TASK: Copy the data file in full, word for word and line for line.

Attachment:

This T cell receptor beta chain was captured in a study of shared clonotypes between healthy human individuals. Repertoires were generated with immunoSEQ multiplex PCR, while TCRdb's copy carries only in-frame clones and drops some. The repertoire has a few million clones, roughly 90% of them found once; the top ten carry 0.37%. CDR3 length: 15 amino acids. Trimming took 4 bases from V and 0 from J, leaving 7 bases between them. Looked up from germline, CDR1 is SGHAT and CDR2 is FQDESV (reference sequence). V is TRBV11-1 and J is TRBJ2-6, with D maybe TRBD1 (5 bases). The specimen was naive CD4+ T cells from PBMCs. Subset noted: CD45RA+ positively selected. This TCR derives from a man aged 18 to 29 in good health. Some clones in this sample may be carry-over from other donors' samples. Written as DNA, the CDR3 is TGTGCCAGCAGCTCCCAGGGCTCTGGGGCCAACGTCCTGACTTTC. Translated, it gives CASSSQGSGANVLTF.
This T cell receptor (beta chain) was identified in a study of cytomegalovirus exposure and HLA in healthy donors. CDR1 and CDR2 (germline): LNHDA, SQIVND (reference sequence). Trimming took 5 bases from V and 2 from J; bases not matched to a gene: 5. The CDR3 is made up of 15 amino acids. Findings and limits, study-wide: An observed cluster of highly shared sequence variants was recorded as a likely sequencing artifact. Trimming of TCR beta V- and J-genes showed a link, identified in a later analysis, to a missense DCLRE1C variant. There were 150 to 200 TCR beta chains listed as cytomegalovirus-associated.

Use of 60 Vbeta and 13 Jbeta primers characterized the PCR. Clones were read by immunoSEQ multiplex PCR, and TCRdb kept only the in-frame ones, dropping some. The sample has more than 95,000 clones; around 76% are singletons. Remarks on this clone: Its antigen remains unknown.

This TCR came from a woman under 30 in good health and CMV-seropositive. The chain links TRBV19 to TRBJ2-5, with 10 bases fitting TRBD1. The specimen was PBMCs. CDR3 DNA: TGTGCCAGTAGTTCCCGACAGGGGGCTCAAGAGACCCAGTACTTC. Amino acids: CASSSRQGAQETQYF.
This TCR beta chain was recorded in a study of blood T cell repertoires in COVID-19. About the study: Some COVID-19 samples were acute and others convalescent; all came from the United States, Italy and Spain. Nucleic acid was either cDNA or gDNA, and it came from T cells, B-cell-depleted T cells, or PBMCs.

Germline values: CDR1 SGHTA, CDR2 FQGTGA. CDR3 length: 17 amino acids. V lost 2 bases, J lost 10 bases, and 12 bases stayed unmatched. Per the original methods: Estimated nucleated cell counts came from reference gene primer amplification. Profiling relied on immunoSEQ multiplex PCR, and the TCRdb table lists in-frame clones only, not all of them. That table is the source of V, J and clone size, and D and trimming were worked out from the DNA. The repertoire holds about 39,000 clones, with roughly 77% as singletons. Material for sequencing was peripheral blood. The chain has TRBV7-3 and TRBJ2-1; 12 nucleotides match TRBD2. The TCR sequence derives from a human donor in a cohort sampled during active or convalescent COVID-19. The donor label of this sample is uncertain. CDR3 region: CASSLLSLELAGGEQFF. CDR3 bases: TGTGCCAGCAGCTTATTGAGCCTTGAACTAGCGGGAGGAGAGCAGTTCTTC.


This T cell receptor beta chain was captured in a study of shared clonotypes between healthy human individuals. Repertoires were generated with immunoSEQ multiplex PCR, while TCRdb's copy carries only in-frame clones and drops some. The repertoire has a few million clones, roughly 90% of them found once; the top ten carry 0.37%. CDR3 length: 15 amino acids. Trimming took 4 bases from V and 0 from J, leaving 7 bases between them. Looked up from germline, CDR1 is SGHAT and CDR2 is FQDESV (reference sequence). V is TRBV11-1 and J is TRBJ2-6, with D maybe TRBD1 (5 bases). The specimen was naive CD4+ T cells from PBMCs. Subset noted: CD45RA+ positively selected. This TCR derives from a man aged 18 to 29 in good health. Some clones in this sample may be carry-over from other donors' samples. Written as DNA, the CDR3 is TGTGCCAGCAGCTCCCAGGGCTCTGGGGCCAACGTCCTGACTTTC. Translated, it gives CASSSQGSGANVLTF.
This T cell receptor (beta chain) was identified in a study of cytomegalovirus exposure and HLA in healthy donors. CDR1 and CDR2 (germline): LNHDA, SQIVND (reference sequence). Trimming took 5 bases from V and 2 from J; bases not matched to a gene: 5. The CDR3 is made up of 15 amino acids. Findings and limits, study-wide: An observed cluster of highly shared sequence variants was recorded as a likely sequencing artifact. Trimming of TCR beta V- and J-genes showed a link, identified in a later analysis, to a missense DCLRE1C variant. There were 150 to 200 TCR beta chains listed as cytomegalovirus-associated.

Use of 60 Vbeta and 13 Jbeta primers characterized the PCR. Clones were read by immunoSEQ multiplex PCR, and TCRdb kept only the in-frame ones, dropping some. The sample has more than 95,000 clones; around 76% are singletons. Remarks on this clone: Its antigen remains unknown.

This TCR came from a woman under 30 in good health and CMV-seropositive. The chain links TRBV19 to TRBJ2-5, with 10 bases fitting TRBD1. The specimen was PBMCs. CDR3 DNA: TGTGCCAGTAGTTCCCGACAGGGGGCTCAAGAGACCCAGTACTTC. Amino acids: CASSSRQGAQETQYF.
This TCR beta chain was recorded in a study of blood T cell repertoires in COVID-19. About the study: Some COVID-19 samples were acute and others convalescent; all came from the United States, Italy and Spain. Nucleic acid was either cDNA or gDNA, and it came from T cells, B-cell-depleted T cells, or PBMCs.

Germline values: CDR1 SGHTA, CDR2 FQGTGA. CDR3 length: 17 amino acids. V lost 2 bases, J lost 10 bases, and 12 bases stayed unmatched. Per the original methods: Estimated nucleated cell counts came from reference gene primer amplification. Profiling relied on immunoSEQ multiplex PCR, and the TCRdb table lists in-frame clones only, not all of them. That table is the source of V, J and clone size, and D and trimming were worked out from the DNA. The repertoire holds about 39,000 clones, with roughly 77% as singletons. Material for sequencing was peripheral blood. The chain has TRBV7-3 and TRBJ2-1; 12 nucleotides match TRBD2. The TCR sequence derives from a human donor in a cohort sampled during active or convalescent COVID-19. The donor label of this sample is uncertain. CDR3 region: CASSLLSLELAGGEQFF. CDR3 bases: TGTGCCAGCAGCTTATTGAGCCTTGAACTAGCGGGAGGAGAGCAGTTCTTC.